We investigate the effects of word frequency and lexical neighbourhood density on word recall and recognition. We found a three-way interaction between memory task, the size of lexical neighbourhood of a target word, and target word frequency. In particular, performance on low frequency words with many lexical neighbours was surprisingly good in the recognition condition. The results show that the number of lexical neighbours of the target moderates the word frequency effect in recognition. Large neighbourhood size always has a facilitatory effect upon performance. The findings are contrasted with those observed in lexical access in speech production.
|Title of host publication||Proceedings of the Twenty-Second Annual Conference of the Cognitive Science Society|
|Editors||Lila R. Gleitman, Aravind K. Joshi|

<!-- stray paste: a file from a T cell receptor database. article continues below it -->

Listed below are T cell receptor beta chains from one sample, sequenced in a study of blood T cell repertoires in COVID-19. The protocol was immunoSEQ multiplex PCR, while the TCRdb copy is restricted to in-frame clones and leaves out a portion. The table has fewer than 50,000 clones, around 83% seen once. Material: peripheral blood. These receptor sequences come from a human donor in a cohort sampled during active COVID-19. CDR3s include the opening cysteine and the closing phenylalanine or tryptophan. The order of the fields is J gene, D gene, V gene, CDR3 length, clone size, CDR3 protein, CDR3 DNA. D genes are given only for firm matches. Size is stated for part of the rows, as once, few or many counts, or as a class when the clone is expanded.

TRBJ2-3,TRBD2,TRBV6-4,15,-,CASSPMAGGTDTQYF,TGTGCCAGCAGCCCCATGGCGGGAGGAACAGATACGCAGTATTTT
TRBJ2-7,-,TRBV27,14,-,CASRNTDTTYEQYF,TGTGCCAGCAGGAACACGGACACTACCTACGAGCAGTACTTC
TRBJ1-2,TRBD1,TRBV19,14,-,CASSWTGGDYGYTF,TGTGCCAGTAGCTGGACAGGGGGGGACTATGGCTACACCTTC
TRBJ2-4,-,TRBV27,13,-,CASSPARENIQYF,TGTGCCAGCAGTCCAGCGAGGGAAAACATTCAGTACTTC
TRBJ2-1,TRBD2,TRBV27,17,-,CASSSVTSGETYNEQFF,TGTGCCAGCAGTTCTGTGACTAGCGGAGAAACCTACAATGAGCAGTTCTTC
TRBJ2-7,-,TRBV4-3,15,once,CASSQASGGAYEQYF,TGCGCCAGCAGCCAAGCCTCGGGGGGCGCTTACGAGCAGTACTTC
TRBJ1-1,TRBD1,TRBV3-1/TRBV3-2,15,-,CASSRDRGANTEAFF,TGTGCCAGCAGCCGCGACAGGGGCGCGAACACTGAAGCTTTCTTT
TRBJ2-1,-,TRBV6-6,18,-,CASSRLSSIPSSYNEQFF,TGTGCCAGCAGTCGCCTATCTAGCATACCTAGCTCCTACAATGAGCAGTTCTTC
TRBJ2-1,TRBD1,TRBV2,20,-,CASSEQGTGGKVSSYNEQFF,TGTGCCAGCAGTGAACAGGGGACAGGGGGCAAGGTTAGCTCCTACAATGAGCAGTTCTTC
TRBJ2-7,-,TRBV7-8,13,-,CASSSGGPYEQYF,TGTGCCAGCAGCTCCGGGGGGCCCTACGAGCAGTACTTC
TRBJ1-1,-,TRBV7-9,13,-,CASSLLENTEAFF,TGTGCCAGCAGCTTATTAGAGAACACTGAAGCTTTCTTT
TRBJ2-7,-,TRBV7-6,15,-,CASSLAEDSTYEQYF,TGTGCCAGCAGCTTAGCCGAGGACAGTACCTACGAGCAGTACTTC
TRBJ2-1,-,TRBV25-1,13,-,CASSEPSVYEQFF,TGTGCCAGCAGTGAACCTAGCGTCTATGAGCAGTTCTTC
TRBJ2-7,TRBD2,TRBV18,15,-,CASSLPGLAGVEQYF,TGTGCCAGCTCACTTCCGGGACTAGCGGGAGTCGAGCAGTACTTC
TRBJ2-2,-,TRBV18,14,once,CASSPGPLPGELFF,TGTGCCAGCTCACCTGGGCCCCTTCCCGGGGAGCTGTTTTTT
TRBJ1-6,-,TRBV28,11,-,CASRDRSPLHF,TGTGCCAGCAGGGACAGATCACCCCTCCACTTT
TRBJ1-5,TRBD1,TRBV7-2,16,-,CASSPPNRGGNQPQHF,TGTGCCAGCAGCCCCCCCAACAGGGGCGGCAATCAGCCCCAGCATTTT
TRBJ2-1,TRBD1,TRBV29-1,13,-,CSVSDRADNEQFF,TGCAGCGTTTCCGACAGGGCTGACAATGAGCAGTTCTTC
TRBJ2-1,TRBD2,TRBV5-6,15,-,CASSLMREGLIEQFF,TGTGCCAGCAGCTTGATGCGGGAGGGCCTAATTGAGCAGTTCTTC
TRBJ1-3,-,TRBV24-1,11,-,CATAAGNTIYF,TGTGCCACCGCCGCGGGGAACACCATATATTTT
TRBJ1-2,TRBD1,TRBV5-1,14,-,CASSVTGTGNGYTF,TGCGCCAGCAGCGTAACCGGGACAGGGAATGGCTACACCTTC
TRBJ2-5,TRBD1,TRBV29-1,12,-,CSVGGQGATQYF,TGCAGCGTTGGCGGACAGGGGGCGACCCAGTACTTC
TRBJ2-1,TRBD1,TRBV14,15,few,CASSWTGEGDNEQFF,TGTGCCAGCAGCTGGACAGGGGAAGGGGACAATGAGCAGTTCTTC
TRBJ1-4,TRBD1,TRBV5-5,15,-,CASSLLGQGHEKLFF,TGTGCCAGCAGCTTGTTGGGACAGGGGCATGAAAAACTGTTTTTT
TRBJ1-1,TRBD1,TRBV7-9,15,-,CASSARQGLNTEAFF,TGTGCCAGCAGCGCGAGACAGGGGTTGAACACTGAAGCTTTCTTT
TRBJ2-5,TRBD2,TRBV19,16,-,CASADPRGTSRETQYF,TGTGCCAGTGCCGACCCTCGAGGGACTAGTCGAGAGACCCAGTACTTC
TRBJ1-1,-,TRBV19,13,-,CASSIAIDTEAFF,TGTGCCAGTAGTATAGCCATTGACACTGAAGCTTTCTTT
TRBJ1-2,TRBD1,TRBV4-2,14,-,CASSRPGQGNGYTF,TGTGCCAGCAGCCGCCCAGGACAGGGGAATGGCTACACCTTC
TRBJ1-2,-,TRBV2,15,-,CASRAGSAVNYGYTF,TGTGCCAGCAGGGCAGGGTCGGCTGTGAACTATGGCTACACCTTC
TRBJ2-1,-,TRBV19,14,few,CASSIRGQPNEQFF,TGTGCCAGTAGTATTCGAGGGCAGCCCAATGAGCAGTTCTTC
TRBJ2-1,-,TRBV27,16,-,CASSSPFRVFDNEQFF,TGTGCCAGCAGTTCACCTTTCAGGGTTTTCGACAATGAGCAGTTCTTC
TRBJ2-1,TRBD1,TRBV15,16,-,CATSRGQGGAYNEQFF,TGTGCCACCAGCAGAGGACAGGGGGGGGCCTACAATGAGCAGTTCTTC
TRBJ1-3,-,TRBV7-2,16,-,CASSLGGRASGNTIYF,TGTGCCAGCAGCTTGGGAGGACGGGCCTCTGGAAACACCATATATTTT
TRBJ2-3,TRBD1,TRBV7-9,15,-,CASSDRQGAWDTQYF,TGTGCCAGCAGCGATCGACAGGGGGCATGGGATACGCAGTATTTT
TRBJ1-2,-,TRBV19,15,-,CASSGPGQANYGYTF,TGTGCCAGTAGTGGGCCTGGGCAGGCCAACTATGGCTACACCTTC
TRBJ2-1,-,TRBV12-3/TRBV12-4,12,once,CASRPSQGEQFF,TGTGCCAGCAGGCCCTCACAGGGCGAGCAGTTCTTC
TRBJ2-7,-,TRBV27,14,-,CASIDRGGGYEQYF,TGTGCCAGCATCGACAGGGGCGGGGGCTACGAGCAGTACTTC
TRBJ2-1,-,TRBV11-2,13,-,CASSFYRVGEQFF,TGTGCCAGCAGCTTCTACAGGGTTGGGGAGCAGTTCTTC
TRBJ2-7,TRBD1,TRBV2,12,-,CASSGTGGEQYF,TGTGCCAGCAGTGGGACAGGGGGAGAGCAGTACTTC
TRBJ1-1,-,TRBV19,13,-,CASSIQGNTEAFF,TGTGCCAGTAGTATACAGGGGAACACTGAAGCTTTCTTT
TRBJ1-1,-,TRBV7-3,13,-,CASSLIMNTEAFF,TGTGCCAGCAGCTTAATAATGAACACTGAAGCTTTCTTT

|Place of Publication||Mahwah, NJ|
|Publisher||Lawrence Erlbaum Associates|
|Number of pages||6|
|ISBN (Print)||9780805838794, 0805838791|
|Publication status||Published - 2000|
|Event||22nd Annual conference of the Cognitive Science Society - Institute for Research in Cognitive Science, University of Pennsylvania, Philadelphia, United States|
Duration: 13 Aug 2000 → 15 Aug 2000
Conference number: 22nd
|Conference||22nd Annual conference of the Cognitive Science Society|
|Period||13/08/00 → 15/08/00|
MacAndrew, S. B. G., Harley, T. A., & Colgan, S. (2000). Is lexical retrieval in speech production like recall or recognition? The effects of word frequency and neighbourhood size. In L. R. Gleitman, & A. K. Joshi (Eds.), Proceedings of the Twenty-Second Annual Conference of the Cognitive Science Society (pp. 328-334). Lawrence Erlbaum Associates.